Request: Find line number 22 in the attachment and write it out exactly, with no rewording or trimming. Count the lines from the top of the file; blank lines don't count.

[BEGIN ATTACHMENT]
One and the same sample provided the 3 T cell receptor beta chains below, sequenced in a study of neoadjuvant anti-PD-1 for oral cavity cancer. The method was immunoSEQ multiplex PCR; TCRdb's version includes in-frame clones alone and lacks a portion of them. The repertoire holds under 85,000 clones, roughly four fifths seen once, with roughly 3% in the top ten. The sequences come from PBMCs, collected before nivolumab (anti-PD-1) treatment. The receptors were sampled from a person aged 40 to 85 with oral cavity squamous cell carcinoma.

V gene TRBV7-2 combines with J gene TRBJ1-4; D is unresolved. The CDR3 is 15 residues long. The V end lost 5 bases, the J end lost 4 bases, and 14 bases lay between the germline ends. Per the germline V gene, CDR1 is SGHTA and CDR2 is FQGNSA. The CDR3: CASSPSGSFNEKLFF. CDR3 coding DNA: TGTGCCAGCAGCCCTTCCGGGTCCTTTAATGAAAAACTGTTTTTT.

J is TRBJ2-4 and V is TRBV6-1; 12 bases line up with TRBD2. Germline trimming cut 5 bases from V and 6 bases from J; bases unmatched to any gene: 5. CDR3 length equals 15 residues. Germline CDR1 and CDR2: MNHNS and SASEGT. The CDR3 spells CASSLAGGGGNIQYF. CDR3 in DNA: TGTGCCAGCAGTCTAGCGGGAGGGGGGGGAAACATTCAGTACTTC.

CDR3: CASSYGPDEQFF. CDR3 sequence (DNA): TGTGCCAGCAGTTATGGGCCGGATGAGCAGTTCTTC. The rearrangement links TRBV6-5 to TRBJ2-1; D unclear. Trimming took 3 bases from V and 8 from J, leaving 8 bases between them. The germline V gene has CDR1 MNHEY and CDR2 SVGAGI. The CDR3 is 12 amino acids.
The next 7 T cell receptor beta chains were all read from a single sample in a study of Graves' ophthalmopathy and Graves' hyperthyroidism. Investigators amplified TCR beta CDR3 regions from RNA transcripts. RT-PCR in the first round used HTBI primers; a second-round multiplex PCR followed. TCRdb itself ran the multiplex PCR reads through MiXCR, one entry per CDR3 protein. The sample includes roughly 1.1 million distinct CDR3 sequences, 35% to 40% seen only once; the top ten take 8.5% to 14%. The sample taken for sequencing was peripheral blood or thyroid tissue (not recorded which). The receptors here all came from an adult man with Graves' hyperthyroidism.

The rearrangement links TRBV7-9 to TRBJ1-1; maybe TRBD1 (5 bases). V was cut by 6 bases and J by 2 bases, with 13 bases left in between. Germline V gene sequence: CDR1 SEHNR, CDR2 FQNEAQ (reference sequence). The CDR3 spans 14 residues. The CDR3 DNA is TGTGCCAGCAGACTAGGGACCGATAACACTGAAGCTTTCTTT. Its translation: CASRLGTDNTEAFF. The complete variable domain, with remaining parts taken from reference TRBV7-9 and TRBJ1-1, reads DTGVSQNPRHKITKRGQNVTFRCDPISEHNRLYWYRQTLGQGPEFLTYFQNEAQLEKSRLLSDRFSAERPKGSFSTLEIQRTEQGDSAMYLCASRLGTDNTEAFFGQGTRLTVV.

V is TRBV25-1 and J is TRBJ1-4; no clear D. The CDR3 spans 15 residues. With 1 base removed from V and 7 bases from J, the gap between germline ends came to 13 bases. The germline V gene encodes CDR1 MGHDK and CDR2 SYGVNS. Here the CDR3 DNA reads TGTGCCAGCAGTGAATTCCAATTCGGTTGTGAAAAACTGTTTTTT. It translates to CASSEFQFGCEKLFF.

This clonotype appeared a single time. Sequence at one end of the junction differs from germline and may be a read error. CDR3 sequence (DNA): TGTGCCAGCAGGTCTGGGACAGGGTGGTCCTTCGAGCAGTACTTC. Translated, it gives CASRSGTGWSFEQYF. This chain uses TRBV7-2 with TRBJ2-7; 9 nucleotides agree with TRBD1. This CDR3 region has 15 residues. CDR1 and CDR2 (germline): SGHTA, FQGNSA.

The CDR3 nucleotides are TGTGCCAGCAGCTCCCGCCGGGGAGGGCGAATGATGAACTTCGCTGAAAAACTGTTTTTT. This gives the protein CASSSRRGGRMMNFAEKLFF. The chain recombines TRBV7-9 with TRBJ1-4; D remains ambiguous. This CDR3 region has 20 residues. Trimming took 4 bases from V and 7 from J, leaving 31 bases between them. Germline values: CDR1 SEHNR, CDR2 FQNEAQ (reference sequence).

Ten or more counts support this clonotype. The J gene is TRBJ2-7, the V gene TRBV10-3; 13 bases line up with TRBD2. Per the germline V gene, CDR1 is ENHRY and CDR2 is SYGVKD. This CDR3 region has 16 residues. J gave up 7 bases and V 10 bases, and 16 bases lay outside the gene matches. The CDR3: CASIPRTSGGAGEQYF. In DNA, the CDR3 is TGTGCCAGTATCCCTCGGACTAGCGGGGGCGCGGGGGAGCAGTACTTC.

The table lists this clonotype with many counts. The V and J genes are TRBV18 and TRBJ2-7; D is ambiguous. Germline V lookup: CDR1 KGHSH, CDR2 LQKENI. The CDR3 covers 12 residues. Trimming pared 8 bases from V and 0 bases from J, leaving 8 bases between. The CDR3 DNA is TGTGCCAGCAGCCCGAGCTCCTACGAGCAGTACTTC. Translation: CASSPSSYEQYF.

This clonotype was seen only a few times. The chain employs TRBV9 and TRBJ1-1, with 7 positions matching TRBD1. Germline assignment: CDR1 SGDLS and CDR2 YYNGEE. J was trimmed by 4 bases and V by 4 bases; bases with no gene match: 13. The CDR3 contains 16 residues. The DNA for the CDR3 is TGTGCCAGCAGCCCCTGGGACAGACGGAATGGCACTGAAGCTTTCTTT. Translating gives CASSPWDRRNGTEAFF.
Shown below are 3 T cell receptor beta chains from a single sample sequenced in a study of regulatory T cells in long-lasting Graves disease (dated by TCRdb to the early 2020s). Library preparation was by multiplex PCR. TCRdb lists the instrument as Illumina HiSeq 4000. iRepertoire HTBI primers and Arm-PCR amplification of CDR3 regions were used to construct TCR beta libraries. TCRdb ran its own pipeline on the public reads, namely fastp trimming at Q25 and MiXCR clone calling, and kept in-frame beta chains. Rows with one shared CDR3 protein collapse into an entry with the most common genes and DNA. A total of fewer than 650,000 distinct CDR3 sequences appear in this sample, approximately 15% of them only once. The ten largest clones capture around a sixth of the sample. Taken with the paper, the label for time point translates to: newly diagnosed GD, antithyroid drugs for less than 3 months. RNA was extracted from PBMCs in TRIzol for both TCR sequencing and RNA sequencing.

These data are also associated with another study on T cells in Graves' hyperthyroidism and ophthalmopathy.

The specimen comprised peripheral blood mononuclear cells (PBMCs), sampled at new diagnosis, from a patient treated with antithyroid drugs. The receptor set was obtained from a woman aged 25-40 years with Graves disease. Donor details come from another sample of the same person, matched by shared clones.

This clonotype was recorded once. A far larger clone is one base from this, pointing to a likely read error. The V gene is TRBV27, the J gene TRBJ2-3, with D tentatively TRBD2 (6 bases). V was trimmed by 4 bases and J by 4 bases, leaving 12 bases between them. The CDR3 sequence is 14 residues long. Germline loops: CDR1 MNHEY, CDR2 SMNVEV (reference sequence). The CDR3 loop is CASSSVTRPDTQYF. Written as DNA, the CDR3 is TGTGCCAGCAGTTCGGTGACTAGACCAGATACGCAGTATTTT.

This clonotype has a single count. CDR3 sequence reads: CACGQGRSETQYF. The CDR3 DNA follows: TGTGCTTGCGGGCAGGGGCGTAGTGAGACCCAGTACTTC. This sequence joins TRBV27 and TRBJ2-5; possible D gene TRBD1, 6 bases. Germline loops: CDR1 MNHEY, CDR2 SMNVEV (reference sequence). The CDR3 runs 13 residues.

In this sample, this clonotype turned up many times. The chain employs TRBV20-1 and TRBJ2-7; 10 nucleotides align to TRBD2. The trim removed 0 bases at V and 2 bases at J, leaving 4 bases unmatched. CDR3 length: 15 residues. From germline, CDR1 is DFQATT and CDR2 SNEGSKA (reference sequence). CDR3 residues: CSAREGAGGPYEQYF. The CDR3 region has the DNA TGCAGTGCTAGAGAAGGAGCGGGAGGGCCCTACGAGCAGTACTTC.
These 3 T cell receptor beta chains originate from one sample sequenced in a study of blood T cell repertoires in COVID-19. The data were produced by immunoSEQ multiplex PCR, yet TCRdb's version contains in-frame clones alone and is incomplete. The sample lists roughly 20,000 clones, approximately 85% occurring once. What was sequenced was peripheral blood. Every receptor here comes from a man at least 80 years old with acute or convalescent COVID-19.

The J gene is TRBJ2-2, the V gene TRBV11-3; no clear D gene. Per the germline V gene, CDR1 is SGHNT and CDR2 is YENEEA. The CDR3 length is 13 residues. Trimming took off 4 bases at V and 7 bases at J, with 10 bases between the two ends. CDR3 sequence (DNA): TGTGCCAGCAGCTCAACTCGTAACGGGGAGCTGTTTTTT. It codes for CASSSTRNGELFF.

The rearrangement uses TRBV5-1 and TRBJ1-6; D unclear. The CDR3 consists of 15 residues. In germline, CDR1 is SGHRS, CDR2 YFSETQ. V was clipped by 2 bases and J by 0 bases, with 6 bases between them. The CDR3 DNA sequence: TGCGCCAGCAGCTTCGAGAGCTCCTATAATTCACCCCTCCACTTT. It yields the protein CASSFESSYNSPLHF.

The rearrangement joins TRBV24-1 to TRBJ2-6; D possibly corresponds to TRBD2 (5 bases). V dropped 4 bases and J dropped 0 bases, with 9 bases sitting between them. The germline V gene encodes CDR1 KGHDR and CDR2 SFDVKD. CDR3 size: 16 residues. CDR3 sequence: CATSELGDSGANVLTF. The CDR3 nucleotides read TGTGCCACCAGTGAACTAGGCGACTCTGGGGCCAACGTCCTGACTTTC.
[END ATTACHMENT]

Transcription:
The rearrangement joins TRBV24-1 to TRBJ2-6; D possibly corresponds to TRBD2 (5 bases). V dropped 4 bases and J dropped 0 bases, with 9 bases sitting between them. The germline V gene encodes CDR1 KGHDR and CDR2 SFDVKD. CDR3 size: 16 residues. CDR3 sequence: CATSELGDSGANVLTF. The CDR3 nucleotides read TGTGCCACCAGTGAACTAGGCGACTCTGGGGCCAACGTCCTGACTTTC.